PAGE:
The primary aim of this study was to explore the feasibility of using a participatory research approach as a method for determining information needs. Participatory research is a qualitative research methodology that challenges the principles and practices of objective, detached, quantitative research approaches in the social sciences. Three main trends converged to contribute to the emergence of the practice of participatory research namely: dissatisfaction in the development arena with the planning of projects without the involvement of the people themselves; the work of adult educators from which evolved a methodology in which learners gained control over their own learning processes; and the disenchantment of social scientists with traditional positivist research methods that distance researchers from the realities and social environment of the subjects of their research. Dissatisfaction with the use of quantitative methods and techniques, similar to that in the social sciences, occurred in information needs research, which resulted in a call for the development of an alternative set of premises and assumptions. This effected a move away from a view of information use from a system-oriented perspective, towards the use of qualitative methods focusing on the users themselves in determining their information needs. Both Coloureds and women in South Africa have been exposed to hardship and discrimination over many years. A literature review indicated that the planned participatory research project with Coloured women from Eersterust would be feasible. It became apparent that no studies on the information needs of Coloureds in South Africa had been done, and very little research was done dealing with the information needs of women. The literature on participatory research furthermore clearly indicated that the concept had become familiar in a diversity of settings and disciplines outside that of development. For the purposes of this study with women, it was also of significant interest to note the many similarities between participatory research and feminist research. With the practical implementation of the project, the pre-requisites and underlying principles of participatory research were strictly adhered to. Information needs that were identified during the course of the project were compared to needs identified in other similar South African studies. The active involvement of the women in the research project resulted in the identification of reliable and relevant information needs. These results can serve as an example for the increasing use of qualitative techniques in determining information needs, and affirm that participatory research methods can be a valuable alternative in the area of information needs research.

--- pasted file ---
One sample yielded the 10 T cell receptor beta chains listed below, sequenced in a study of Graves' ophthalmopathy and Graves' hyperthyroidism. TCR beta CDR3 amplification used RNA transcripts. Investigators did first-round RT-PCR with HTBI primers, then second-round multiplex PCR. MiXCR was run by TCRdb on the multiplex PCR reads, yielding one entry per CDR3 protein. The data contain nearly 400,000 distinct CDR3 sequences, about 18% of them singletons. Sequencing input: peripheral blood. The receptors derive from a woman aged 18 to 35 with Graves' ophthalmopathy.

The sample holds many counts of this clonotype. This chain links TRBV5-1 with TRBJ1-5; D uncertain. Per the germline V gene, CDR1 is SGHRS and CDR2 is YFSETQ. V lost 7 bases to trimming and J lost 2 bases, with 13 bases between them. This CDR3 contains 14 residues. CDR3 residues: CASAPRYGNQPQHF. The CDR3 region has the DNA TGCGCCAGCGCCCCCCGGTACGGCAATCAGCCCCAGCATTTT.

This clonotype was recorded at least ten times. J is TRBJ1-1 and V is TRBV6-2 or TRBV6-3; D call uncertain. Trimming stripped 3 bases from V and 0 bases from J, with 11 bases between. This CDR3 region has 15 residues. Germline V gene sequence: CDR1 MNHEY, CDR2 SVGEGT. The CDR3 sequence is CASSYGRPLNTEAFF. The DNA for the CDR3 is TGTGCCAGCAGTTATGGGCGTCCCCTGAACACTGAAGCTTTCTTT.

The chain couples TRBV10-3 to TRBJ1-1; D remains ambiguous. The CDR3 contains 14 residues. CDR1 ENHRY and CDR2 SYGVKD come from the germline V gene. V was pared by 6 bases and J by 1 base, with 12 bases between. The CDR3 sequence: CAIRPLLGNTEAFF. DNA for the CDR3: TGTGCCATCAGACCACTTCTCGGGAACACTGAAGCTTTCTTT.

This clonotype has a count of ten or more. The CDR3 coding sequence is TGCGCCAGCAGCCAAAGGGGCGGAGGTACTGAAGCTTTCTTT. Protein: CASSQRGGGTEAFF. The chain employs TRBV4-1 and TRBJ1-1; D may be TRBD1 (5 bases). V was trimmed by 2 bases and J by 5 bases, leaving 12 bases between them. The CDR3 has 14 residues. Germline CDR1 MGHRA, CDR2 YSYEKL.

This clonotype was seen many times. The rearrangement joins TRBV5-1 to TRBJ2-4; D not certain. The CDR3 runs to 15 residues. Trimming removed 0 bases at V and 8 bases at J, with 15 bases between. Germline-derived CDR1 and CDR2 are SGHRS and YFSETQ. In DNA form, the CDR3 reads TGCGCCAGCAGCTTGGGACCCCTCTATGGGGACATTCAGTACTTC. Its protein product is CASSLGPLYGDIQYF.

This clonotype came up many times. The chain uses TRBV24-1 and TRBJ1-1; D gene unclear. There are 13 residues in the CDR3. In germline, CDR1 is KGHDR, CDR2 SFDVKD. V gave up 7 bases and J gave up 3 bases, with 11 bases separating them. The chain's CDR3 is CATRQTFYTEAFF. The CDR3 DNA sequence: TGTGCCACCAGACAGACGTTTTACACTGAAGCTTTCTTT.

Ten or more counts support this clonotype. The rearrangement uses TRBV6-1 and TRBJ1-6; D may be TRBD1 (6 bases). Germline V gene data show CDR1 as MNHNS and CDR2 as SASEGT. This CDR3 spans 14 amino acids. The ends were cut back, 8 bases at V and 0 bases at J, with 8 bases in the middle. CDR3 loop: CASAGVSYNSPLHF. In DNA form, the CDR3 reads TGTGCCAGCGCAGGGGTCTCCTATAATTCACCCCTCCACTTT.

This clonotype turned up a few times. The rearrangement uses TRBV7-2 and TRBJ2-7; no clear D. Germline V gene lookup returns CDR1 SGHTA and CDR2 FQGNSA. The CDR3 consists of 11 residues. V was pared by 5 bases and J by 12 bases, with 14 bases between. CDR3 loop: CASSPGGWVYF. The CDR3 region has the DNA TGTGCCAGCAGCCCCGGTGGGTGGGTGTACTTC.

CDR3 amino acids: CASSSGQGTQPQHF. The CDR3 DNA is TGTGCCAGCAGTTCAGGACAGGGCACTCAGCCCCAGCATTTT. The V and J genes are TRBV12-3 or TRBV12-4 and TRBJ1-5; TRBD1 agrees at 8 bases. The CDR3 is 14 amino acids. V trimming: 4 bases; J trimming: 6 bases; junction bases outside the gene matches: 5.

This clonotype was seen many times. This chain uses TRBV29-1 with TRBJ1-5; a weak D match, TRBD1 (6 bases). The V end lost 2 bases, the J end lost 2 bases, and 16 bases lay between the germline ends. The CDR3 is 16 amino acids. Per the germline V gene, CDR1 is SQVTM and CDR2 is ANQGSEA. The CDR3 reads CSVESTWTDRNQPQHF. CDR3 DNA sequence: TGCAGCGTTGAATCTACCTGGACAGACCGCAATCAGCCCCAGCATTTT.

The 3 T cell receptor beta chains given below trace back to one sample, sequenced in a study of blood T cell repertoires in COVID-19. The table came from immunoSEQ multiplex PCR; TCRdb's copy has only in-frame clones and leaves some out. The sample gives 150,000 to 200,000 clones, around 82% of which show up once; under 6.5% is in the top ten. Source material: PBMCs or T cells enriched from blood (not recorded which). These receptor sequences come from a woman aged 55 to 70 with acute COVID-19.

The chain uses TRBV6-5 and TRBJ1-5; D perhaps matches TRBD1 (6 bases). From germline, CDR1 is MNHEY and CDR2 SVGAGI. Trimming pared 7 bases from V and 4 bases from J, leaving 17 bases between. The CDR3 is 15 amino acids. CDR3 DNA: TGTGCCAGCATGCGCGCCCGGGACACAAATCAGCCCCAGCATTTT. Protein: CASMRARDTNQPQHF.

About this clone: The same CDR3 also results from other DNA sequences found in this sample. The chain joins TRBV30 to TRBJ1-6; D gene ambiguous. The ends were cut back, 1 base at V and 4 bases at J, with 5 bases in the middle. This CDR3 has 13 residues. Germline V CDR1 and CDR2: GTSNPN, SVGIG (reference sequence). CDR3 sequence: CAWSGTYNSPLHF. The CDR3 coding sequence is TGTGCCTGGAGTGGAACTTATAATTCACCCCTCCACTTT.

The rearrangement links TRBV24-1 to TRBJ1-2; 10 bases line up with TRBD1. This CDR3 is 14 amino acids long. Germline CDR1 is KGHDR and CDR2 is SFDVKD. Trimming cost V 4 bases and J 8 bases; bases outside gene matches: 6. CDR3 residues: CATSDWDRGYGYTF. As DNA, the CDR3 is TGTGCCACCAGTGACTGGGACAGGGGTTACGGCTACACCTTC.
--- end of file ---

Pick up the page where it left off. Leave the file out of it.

Dissertation (MIS (Information Science))--University of Pretoria, 2007.